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dc.contributor.authorCiais, Philippeeng
dc.contributor.authorDolman, AJeng
dc.contributor.authorBombelli, Aeng
dc.contributor.authorDuren, Reng
dc.contributor.authorPeregon, Aeng
dc.contributor.authorRayner, PJeng
dc.contributor.authorMiller, Ceng
dc.contributor.authorGobron, Neng
dc.contributor.authorKinderman, Geng
dc.contributor.authorMarland, Geng
dc.contributor.authorGruber, Neng
dc.contributor.authorChevallier, Feng
dc.contributor.authorAndres, RJeng
dc.contributor.authorBalsamo, Geng
dc.contributor.authorBopp, Leng
dc.contributor.authorBreon, F-Meng
dc.contributor.authorBroquet, Geng
dc.contributor.authorDargaville, Reng
dc.contributor.authorBattin, TJeng
dc.contributor.authorBorges, Aeng
dc.contributor.authorBovensmann, Heng
dc.contributor.authorBuchwitz, Meng
dc.contributor.authorButler, Jeng
dc.contributor.authorCanadell, JGeng
dc.contributor.authorCook, RBeng
dc.contributor.authorDefries, Reng
dc.contributor.authorEngelen, Reng
dc.contributor.authorGurney, KReng
dc.contributor.authorHeinze, Christopheng
dc.contributor.authorHeimann, Meng
dc.contributor.authorHeld, Aeng
dc.contributor.authorHenry, Meng
dc.contributor.authorLaw, Beng
dc.contributor.authorLuyssaert, Seng
dc.contributor.authorMiller, Jeng
dc.contributor.authorMoriyama, Teng
dc.contributor.authorMoulin, Ceng
dc.contributor.authorMyneni, RBeng
dc.contributor.authorNussli, Ceng
dc.contributor.authorObersteiner, Meng
dc.contributor.authorOjima, Deng
dc.contributor.authorPan, Yeng
dc.contributor.authorParis, J-Deng
dc.contributor.authorPiao, SLeng
dc.contributor.authorPoulter, Beng
dc.contributor.authorPlummer, Seng
dc.contributor.authorQuegan, Seng
dc.contributor.authorRaymond, Peng
dc.contributor.authorReichstein, Meng
dc.contributor.authorRivier, Leng
dc.contributor.authorSabine, Ceng
dc.contributor.authorSchimel, Deng
dc.contributor.authorTarasova, Oeng
dc.contributor.authorValentini, Reng
dc.contributor.authorWang, Reng
dc.contributor.authorVan, Der,Werf,Geng
dc.contributor.authorWickland, Deng
dc.contributor.authorWilliams, Meng
dc.contributor.authorZehner, Ceng
dc.PublishedBiogeosciences 2014, 11(13):3547-3602eng
dc.description.abstractA globally integrated carbon observation and analysis system is needed to improve the fundamental understanding of the global carbon cycle, to improve our ability to project future changes, and to verify the effectiveness of policies aiming to reduce greenhouse gas emissions and increase carbon sequestration. Building an integrated carbon observation system requires transformational advances from the existing sparse, exploratory framework towards a dense, robust, and sustained system in all components: anthropogenic emissions, the atmosphere, the ocean, and the terrestrial biosphere. The paper is addressed to scientists, policymakers, and funding agencies who need to have a global picture of the current state of the (diverse) carbon observations. We identify the current state of carbon observations, and the needs and notional requirements for a global integrated carbon observation system that can be built in the next decade. A key conclusion is the substantial expansion of the ground-based observation networks required to reach the high spatial resolution for CO2 and CH4 fluxes, and for carbon stocks for addressing policy-relevant objectives, and attributing flux changes to underlying processes in each region. In order to establish flux and stock diagnostics over areas such as the southern oceans, tropical forests, and the Arctic, in situ observations will have to be complemented with remote-sensing measurements. Remote sensing offers the advantage of dense spatial coverage and frequent revisit. A key challenge is to bring remote-sensing measurements to a level of long-term consistency and accuracy so that they can be efficiently combined in models to reduce uncertainties, in synergy with ground-based data. Bringing tight observational constraints on fossil fuel and land use change emissions will be the biggest challenge for deployment of a policy-relevant integrated carbon observation system. This will require in situ and remotely sensed data at much higher resolution and density than currently achieved for natural fluxes, although over a small land area (cities, industrial sites, power plants), as well as the inclusion of fossil fuel CO2 proxy measurements such as radiocarbon in CO2 and carbon-fuel combustion tracers. Additionally, a policy-relevant carbon monitoring system should also provide mechanisms for reconciling regional top-down (atmosphere-based) and bottom-up (surface-based) flux estimates across the range of spatial and temporal scales relevant to mitigation policies. In addition, uncertainties for each observation data-stream should be assessed. The success of the system will rely on long-term commitments to monitoring, on improved international collaboration to fill gaps in the current observations, on sustained efforts to improve access to the different data streams and make databases interoperable, and on the calibration of each component of the system to agreed-upon international scales.en_US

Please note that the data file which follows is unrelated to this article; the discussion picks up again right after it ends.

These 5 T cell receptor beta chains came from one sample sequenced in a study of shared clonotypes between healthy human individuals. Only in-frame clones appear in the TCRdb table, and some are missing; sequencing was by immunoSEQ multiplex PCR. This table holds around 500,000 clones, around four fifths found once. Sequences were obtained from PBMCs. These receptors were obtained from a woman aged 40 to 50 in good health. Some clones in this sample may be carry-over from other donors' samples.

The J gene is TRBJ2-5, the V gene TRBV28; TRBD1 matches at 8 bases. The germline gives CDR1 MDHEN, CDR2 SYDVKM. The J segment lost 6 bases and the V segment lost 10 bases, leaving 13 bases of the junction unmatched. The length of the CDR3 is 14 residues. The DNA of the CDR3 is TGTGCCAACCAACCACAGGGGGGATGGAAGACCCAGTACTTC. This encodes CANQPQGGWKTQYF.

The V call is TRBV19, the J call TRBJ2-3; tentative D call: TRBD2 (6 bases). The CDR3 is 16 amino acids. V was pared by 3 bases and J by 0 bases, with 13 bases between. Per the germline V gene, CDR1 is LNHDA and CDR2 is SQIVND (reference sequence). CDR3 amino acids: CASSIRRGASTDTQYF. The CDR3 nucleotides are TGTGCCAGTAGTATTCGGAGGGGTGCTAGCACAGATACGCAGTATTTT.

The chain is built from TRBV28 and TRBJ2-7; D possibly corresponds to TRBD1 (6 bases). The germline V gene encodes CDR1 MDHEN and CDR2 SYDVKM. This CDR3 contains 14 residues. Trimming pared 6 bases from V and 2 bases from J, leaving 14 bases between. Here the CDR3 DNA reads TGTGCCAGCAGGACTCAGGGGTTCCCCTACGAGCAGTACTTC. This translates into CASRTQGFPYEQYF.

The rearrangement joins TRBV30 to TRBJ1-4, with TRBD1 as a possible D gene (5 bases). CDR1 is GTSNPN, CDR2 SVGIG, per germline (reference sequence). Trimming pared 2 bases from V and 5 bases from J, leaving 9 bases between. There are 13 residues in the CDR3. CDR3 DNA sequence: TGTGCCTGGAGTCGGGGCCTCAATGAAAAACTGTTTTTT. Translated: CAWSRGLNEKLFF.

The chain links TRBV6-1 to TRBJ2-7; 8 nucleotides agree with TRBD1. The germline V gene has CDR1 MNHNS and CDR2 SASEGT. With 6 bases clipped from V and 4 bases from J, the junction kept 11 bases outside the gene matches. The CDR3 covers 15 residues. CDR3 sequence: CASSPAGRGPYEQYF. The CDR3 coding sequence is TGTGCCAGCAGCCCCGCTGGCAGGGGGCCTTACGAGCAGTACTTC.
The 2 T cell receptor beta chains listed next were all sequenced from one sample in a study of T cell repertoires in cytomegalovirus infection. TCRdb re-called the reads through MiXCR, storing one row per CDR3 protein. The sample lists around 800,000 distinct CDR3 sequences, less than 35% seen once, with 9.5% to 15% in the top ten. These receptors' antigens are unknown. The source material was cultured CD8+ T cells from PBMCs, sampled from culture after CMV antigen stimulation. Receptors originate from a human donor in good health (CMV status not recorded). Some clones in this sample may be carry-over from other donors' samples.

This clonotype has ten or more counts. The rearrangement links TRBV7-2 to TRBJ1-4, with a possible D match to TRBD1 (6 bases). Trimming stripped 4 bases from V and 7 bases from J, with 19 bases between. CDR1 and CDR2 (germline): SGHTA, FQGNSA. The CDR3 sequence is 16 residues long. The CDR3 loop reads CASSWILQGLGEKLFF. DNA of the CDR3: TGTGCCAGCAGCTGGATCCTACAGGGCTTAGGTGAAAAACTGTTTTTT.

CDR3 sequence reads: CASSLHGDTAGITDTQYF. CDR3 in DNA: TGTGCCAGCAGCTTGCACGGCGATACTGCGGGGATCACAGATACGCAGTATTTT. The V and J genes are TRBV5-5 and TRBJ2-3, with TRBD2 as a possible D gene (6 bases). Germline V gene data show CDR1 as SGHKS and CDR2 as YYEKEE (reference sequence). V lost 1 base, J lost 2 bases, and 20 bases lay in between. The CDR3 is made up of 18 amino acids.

dc.publisherCopernicus Publicationsen_US
dc.rightsAttribution CC BYeng
dc.titleCurrent systematic carbon-cycle observations and the need for implementing a policy-relevant carbon observing systemen_US
dc.typePeer reviewed
dc.typeJournal article
dc.rights.holderCopyright 2014 The Authorsen_US
dc.relation.projectEU: 283080
dc.subject.nsiVDP::Matematikk og naturvitenskap: 400::Geofag: 450::Meteorologi: 453
dc.subject.nsiVDP::Mathematics and natural scienses: 400::Geosciences: 450::Meteorology: 453

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